Share On:

Cumbria residents: have your say on electoral division boundary recommendations

24th October 2011

Cumbria residents: have your say on electoral division boundary recommendations

25th October 2011

A 12-week public consultation on the recommendations begins today and will end on 16 January 2012. The consultation is open to anyone in Cumbria who wants to have their say on new electoral divisions, division boundaries and division names across the county.

The Commission's draft recommendations propose that Cumbria County Council should have 84 county councillors the same as at present. The proposals would mean those county councillors would represent 84 single-member divisions across the county.

The full recommendations and maps are available on the Commission's website at They will also be made available to view at local council buildings and libraries.

Max Caller, Chair of the LGBCE, said: Today we are publishing proposals for a new pattern of electoral divisions across Cumbria and we're keen to hear what local people think of the recommendations. Over the next 12 weeks, we are asking local people to tell us if they agree with the proposals or if not, how they can be improved.

Having fair electoral boundaries for your council is important. Our review aims to deliver electoral equality for Cumbria's voters. This means that each county councillor represents a similar number of people so that everyone's vote in county council elections is worth roughly the same regardless of where you live. We also aim to ensure that the County Council's electoral divisions reflect, as far as possible, the interests and identities of Cumbria's local communities.

We will consider all the submissions we receive whoever they are from and whether your evidence applies to the whole county or just a part of it.

We have an open mind about further suggestions to change and improve these draft recommendations. After all, local people know Cumbria best.

There are three key factors you should consider when making submissions to us during the consultation. They are the rules, set out in law, which the Commission has to abide by when making our recommendations. Firstly, proposals must ensure electoral equality for voters with each county councillor representing around the same number of electors. Second, the new divisions should as far as possible reflect the natural communities of Cumbria. And finally, the proposals should help the council deliver effective and convenient local government.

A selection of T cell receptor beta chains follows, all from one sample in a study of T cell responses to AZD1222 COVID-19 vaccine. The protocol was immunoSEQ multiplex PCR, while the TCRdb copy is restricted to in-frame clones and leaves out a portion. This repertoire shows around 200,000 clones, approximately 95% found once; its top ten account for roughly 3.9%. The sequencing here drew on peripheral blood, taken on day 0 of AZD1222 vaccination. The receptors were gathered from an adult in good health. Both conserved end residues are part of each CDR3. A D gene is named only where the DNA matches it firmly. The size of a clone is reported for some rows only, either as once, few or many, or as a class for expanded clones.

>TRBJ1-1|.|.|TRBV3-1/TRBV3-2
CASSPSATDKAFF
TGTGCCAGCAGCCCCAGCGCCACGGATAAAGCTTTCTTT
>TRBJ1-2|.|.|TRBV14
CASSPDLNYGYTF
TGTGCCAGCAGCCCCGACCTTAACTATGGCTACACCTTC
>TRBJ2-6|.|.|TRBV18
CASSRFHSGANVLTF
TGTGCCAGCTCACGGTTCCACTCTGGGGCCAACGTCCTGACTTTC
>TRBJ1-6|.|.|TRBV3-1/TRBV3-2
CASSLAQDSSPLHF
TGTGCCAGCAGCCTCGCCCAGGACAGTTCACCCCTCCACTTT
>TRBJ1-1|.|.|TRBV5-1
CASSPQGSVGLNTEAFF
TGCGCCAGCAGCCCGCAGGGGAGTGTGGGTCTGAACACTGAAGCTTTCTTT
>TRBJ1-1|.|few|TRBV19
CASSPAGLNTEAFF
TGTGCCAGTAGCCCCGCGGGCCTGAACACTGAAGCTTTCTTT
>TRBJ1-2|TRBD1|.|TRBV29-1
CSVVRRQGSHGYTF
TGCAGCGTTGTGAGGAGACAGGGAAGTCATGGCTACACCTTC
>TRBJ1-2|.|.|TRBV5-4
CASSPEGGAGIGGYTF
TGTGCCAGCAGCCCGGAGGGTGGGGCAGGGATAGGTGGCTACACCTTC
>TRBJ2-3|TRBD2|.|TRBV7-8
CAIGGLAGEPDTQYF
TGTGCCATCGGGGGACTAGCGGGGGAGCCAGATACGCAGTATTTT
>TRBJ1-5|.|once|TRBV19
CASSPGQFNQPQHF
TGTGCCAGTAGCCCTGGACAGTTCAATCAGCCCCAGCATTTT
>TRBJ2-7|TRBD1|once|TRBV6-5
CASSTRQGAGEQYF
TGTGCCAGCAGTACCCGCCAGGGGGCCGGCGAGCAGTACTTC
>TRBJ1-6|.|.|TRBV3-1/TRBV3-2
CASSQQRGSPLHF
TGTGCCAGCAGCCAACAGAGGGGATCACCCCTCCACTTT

The Commission wants to hear as much evidence as possible in order to develop final recommendations for Cumbria County Council. If you would like to make a submission to the Commission, please write or email us by 16 January 2012:

The Review Officer (Cumbria)
Local Government Boundary Commission for England
Layden House
76-86 Turnmill Street

Or email: [email protected]

For further information contact: Press Office: 020 7664 8530

Email: [email protected]


Notes to editors:

1. The Local Government Boundary Commission for England (LGBCE) is responsible for reviewing local authority electoral arrangements, defining boundaries for local elections and the number of councillors to be elected, as well as conducting reviews of local government external boundaries and structures.

2. The LGBCE is conducting the electoral review of Cumbria because the county currently has significant electoral imbalances. That is not the case at the moment in Cumbria. Dalston and Cummersdale division in Carlisle, for example, has 33% more electors than the average for the county while Moss Bay division in Allerdale has 27% fewer. That represents a major imbalance in the value of people's votes across the county.

3. The types of questions the Commission is asking residents at this stage are:

  • Do the proposed electoral divisions reflect local communities?
  • How do you think the proposals can be improved whilst maintaining electoral equality?
  • Are the names of the proposed divisions right?

4. Residents have from 25 October 2011 until 16 January 2012 to have their say about where division boundaries for Cumbria should be drawn. The Commission will consider all submissions and aims to publish its final recommendations in May 2012. Once the Commission agrees its final recommendations it will lay a draft order in both Houses of Parliament. Parliament will then have 40 days in which to consider the recommendations. If both Houses are satisfied with the recommendations, the draft order will be made and the new divisions will come into effect at the county council elections in May 2013.

5. The electoral review off Cumbria County Council is a separate undertaking from the current review of parliamentary constituency boundaries which is being carried out by a separate body (Boundary Commission for England) under different rules and legislation.